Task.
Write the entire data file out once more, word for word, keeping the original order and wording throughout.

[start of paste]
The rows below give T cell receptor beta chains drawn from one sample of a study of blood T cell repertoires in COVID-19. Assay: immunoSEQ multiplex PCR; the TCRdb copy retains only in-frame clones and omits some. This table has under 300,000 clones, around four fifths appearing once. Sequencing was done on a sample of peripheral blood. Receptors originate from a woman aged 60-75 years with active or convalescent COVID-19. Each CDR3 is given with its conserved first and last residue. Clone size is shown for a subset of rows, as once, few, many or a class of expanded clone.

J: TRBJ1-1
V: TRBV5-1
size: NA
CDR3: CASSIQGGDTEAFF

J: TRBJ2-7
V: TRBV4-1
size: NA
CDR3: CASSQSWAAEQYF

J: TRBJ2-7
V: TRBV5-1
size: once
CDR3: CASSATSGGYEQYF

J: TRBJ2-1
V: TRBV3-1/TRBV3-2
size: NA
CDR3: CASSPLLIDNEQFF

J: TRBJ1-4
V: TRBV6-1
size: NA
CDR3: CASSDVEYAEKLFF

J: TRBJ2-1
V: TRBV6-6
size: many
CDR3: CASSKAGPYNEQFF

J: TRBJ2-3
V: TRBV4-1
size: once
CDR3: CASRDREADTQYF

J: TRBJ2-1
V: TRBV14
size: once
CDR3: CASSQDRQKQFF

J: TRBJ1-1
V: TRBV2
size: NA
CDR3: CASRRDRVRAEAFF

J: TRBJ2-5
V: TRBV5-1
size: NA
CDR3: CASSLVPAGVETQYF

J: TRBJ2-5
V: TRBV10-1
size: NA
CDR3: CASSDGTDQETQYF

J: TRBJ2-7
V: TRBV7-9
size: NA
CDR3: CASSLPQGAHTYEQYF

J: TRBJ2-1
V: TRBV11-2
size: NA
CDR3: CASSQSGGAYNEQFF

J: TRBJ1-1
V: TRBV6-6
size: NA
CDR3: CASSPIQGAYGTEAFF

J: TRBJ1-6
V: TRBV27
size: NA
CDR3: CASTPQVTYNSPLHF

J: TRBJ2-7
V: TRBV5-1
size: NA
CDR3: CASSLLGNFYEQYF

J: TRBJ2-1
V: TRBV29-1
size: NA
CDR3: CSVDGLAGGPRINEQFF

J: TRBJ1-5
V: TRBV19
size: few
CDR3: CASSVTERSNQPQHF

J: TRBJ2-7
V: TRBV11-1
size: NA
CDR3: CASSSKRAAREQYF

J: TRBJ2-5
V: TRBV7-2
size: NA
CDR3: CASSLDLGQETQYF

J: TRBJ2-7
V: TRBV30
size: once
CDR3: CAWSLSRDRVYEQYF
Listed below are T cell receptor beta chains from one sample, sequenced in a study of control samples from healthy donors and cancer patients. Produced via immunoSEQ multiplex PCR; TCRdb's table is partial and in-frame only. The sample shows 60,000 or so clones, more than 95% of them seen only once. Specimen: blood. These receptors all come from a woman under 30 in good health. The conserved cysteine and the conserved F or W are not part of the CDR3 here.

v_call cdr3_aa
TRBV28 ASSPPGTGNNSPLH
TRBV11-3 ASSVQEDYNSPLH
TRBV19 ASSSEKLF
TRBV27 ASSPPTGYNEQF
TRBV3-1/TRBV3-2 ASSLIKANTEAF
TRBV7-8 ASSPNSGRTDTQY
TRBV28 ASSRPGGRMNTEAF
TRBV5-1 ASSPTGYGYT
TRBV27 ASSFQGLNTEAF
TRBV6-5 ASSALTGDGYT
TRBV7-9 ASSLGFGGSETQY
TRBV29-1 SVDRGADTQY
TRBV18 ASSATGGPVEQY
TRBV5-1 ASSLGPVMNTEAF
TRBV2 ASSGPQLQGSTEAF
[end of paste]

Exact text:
The rows below give T cell receptor beta chains drawn from one sample of a study of blood T cell repertoires in COVID-19. Assay: immunoSEQ multiplex PCR; the TCRdb copy retains only in-frame clones and omits some. This table has under 300,000 clones, around four fifths appearing once. Sequencing was done on a sample of peripheral blood. Receptors originate from a woman aged 60-75 years with active or convalescent COVID-19. Each CDR3 is given with its conserved first and last residue. Clone size is shown for a subset of rows, as once, few, many or a class of expanded clone.

J: TRBJ1-1
V: TRBV5-1
size: NA
CDR3: CASSIQGGDTEAFF

J: TRBJ2-7
V: TRBV4-1
size: NA
CDR3: CASSQSWAAEQYF

J: TRBJ2-7
V: TRBV5-1
size: once
CDR3: CASSATSGGYEQYF

J: TRBJ2-1
V: TRBV3-1/TRBV3-2
size: NA
CDR3: CASSPLLIDNEQFF

J: TRBJ1-4
V: TRBV6-1
size: NA
CDR3: CASSDVEYAEKLFF

J: TRBJ2-1
V: TRBV6-6
size: many
CDR3: CASSKAGPYNEQFF

J: TRBJ2-3
V: TRBV4-1
size: once
CDR3: CASRDREADTQYF

J: TRBJ2-1
V: TRBV14
size: once
CDR3: CASSQDRQKQFF

J: TRBJ1-1
V: TRBV2
size: NA
CDR3: CASRRDRVRAEAFF

J: TRBJ2-5
V: TRBV5-1
size: NA
CDR3: CASSLVPAGVETQYF

J: TRBJ2-5
V: TRBV10-1
size: NA
CDR3: CASSDGTDQETQYF

J: TRBJ2-7
V: TRBV7-9
size: NA
CDR3: CASSLPQGAHTYEQYF

J: TRBJ2-1
V: TRBV11-2
size: NA
CDR3: CASSQSGGAYNEQFF

J: TRBJ1-1
V: TRBV6-6
size: NA
CDR3: CASSPIQGAYGTEAFF

J: TRBJ1-6
V: TRBV27
size: NA
CDR3: CASTPQVTYNSPLHF

J: TRBJ2-7
V: TRBV5-1
size: NA
CDR3: CASSLLGNFYEQYF

J: TRBJ2-1
V: TRBV29-1
size: NA
CDR3: CSVDGLAGGPRINEQFF

J: TRBJ1-5
V: TRBV19
size: few
CDR3: CASSVTERSNQPQHF

J: TRBJ2-7
V: TRBV11-1
size: NA
CDR3: CASSSKRAAREQYF

J: TRBJ2-5
V: TRBV7-2
size: NA
CDR3: CASSLDLGQETQYF

J: TRBJ2-7
V: TRBV30
size: once
CDR3: CAWSLSRDRVYEQYF
Listed below are T cell receptor beta chains from one sample, sequenced in a study of control samples from healthy donors and cancer patients. Produced via immunoSEQ multiplex PCR; TCRdb's table is partial and in-frame only. The sample shows 60,000 or so clones, more than 95% of them seen only once. Specimen: blood. These receptors all come from a woman under 30 in good health. The conserved cysteine and the conserved F or W are not part of the CDR3 here.

v_call cdr3_aa
TRBV28 ASSPPGTGNNSPLH
TRBV11-3 ASSVQEDYNSPLH
TRBV19 ASSSEKLF
TRBV27 ASSPPTGYNEQF
TRBV3-1/TRBV3-2 ASSLIKANTEAF
TRBV7-8 ASSPNSGRTDTQY
TRBV28 ASSRPGGRMNTEAF
TRBV5-1 ASSPTGYGYT
TRBV27 ASSFQGLNTEAF
TRBV6-5 ASSALTGDGYT
TRBV7-9 ASSLGFGGSETQY
TRBV29-1 SVDRGADTQY
TRBV18 ASSATGGPVEQY
TRBV5-1 ASSLGPVMNTEAF
TRBV2 ASSGPQLQGSTEAF